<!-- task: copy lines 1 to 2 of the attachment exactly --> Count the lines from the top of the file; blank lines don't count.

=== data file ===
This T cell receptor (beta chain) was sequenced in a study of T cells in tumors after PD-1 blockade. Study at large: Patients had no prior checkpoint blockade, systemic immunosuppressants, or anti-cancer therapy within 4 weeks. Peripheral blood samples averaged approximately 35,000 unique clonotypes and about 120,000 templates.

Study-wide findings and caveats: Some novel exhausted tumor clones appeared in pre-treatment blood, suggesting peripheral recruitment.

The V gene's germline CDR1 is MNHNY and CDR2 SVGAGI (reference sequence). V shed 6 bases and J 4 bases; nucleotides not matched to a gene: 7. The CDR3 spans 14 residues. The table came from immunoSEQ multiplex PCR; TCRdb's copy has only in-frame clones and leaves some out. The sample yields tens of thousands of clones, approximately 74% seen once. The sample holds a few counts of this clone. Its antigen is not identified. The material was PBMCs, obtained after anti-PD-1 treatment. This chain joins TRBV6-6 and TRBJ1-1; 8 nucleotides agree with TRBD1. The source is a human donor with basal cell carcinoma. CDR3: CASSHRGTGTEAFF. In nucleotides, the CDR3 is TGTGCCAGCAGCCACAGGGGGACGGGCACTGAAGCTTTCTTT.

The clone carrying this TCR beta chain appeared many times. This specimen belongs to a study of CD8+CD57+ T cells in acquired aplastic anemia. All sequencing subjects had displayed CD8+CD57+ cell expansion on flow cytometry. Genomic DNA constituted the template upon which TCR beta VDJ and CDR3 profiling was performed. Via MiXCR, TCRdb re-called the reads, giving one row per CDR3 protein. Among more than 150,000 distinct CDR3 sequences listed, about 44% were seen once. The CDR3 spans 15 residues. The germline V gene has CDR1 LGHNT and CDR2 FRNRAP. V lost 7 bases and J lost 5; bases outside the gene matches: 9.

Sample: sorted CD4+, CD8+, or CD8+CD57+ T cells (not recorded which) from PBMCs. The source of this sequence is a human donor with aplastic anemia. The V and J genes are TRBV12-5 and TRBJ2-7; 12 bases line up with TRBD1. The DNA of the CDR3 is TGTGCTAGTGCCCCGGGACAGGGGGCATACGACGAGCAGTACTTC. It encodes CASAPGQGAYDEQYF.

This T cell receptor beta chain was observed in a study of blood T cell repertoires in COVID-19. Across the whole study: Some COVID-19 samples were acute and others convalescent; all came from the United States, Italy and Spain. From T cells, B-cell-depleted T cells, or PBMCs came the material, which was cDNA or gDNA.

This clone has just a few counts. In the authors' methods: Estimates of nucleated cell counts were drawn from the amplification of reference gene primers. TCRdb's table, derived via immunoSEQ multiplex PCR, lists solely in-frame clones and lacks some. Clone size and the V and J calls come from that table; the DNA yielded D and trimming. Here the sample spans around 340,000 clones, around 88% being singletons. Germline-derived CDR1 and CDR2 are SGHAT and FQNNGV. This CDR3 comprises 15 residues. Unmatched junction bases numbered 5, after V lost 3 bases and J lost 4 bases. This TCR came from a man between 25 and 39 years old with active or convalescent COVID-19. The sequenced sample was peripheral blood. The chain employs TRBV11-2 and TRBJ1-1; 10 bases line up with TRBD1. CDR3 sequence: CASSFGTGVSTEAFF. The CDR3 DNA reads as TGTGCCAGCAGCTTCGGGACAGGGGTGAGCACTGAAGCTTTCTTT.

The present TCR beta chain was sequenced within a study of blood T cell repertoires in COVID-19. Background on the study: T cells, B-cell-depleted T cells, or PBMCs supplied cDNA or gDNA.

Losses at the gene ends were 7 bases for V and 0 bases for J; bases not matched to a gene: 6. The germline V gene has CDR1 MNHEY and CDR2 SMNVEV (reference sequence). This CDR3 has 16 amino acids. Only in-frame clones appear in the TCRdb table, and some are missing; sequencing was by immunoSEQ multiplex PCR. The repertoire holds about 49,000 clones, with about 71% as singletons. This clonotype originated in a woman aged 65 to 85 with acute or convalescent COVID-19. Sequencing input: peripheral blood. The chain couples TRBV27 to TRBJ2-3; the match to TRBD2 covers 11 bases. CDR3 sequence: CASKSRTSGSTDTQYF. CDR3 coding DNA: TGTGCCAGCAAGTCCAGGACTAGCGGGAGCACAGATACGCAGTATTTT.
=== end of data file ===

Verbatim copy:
This T cell receptor (beta chain) was sequenced in a study of T cells in tumors after PD-1 blockade. Study at large: Patients had no prior checkpoint blockade, systemic immunosuppressants, or anti-cancer therapy within 4 weeks. Peripheral blood samples averaged approximately 35,000 unique clonotypes and about 120,000 templates.

Study-wide findings and caveats: Some novel exhausted tumor clones appeared in pre-treatment blood, suggesting peripheral recruitment.